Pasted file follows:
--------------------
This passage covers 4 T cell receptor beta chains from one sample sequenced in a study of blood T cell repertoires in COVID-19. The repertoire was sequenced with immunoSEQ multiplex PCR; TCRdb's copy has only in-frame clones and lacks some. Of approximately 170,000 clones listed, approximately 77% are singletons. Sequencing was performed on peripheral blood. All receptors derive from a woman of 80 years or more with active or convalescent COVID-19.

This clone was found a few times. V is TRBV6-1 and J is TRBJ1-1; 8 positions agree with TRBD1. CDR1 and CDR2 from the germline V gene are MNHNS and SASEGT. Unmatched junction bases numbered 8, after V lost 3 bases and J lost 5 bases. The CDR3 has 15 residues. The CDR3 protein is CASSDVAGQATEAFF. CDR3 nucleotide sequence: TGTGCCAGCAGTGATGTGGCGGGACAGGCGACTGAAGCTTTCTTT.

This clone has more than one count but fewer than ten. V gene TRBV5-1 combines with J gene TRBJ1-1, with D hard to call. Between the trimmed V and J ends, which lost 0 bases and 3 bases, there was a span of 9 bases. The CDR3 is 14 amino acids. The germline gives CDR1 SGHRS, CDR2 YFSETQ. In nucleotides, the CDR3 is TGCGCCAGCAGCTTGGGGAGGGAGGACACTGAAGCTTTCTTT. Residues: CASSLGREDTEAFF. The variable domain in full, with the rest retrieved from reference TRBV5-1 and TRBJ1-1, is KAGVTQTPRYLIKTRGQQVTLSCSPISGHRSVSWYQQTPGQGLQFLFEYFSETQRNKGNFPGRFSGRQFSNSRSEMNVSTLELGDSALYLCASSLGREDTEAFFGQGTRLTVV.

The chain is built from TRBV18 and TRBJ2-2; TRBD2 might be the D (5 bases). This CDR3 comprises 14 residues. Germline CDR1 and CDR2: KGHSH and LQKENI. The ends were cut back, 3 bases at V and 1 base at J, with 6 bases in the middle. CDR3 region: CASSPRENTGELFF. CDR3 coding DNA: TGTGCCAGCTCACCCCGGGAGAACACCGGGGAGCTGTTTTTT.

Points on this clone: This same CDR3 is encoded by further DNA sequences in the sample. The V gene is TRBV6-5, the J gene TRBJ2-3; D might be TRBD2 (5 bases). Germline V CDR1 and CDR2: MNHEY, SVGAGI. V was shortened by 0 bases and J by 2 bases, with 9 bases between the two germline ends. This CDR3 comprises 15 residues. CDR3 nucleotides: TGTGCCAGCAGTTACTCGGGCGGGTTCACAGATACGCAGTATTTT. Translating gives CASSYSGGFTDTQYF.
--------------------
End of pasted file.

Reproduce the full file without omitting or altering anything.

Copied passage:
This passage covers 4 T cell receptor beta chains from one sample sequenced in a study of blood T cell repertoires in COVID-19. The repertoire was sequenced with immunoSEQ multiplex PCR; TCRdb's copy has only in-frame clones and lacks some. Of approximately 170,000 clones listed, approximately 77% are singletons. Sequencing was performed on peripheral blood. All receptors derive from a woman of 80 years or more with active or convalescent COVID-19.

This clone was found a few times. V is TRBV6-1 and J is TRBJ1-1; 8 positions agree with TRBD1. CDR1 and CDR2 from the germline V gene are MNHNS and SASEGT. Unmatched junction bases numbered 8, after V lost 3 bases and J lost 5 bases. The CDR3 has 15 residues. The CDR3 protein is CASSDVAGQATEAFF. CDR3 nucleotide sequence: TGTGCCAGCAGTGATGTGGCGGGACAGGCGACTGAAGCTTTCTTT.

This clone has more than one count but fewer than ten. V gene TRBV5-1 combines with J gene TRBJ1-1, with D hard to call. Between the trimmed V and J ends, which lost 0 bases and 3 bases, there was a span of 9 bases. The CDR3 is 14 amino acids. The germline gives CDR1 SGHRS, CDR2 YFSETQ. In nucleotides, the CDR3 is TGCGCCAGCAGCTTGGGGAGGGAGGACACTGAAGCTTTCTTT. Residues: CASSLGREDTEAFF. The variable domain in full, with the rest retrieved from reference TRBV5-1 and TRBJ1-1, is KAGVTQTPRYLIKTRGQQVTLSCSPISGHRSVSWYQQTPGQGLQFLFEYFSETQRNKGNFPGRFSGRQFSNSRSEMNVSTLELGDSALYLCASSLGREDTEAFFGQGTRLTVV.

The chain is built from TRBV18 and TRBJ2-2; TRBD2 might be the D (5 bases). This CDR3 comprises 14 residues. Germline CDR1 and CDR2: KGHSH and LQKENI. The ends were cut back, 3 bases at V and 1 base at J, with 6 bases in the middle. CDR3 region: CASSPRENTGELFF. CDR3 coding DNA: TGTGCCAGCTCACCCCGGGAGAACACCGGGGAGCTGTTTTTT.

Points on this clone: This same CDR3 is encoded by further DNA sequences in the sample. The V gene is TRBV6-5, the J gene TRBJ2-3; D might be TRBD2 (5 bases). Germline V CDR1 and CDR2: MNHEY, SVGAGI. V was shortened by 0 bases and J by 2 bases, with 9 bases between the two germline ends. This CDR3 comprises 15 residues. CDR3 nucleotides: TGTGCCAGCAGTTACTCGGGCGGGTTCACAGATACGCAGTATTTT. Translating gives CASSYSGGFTDTQYF.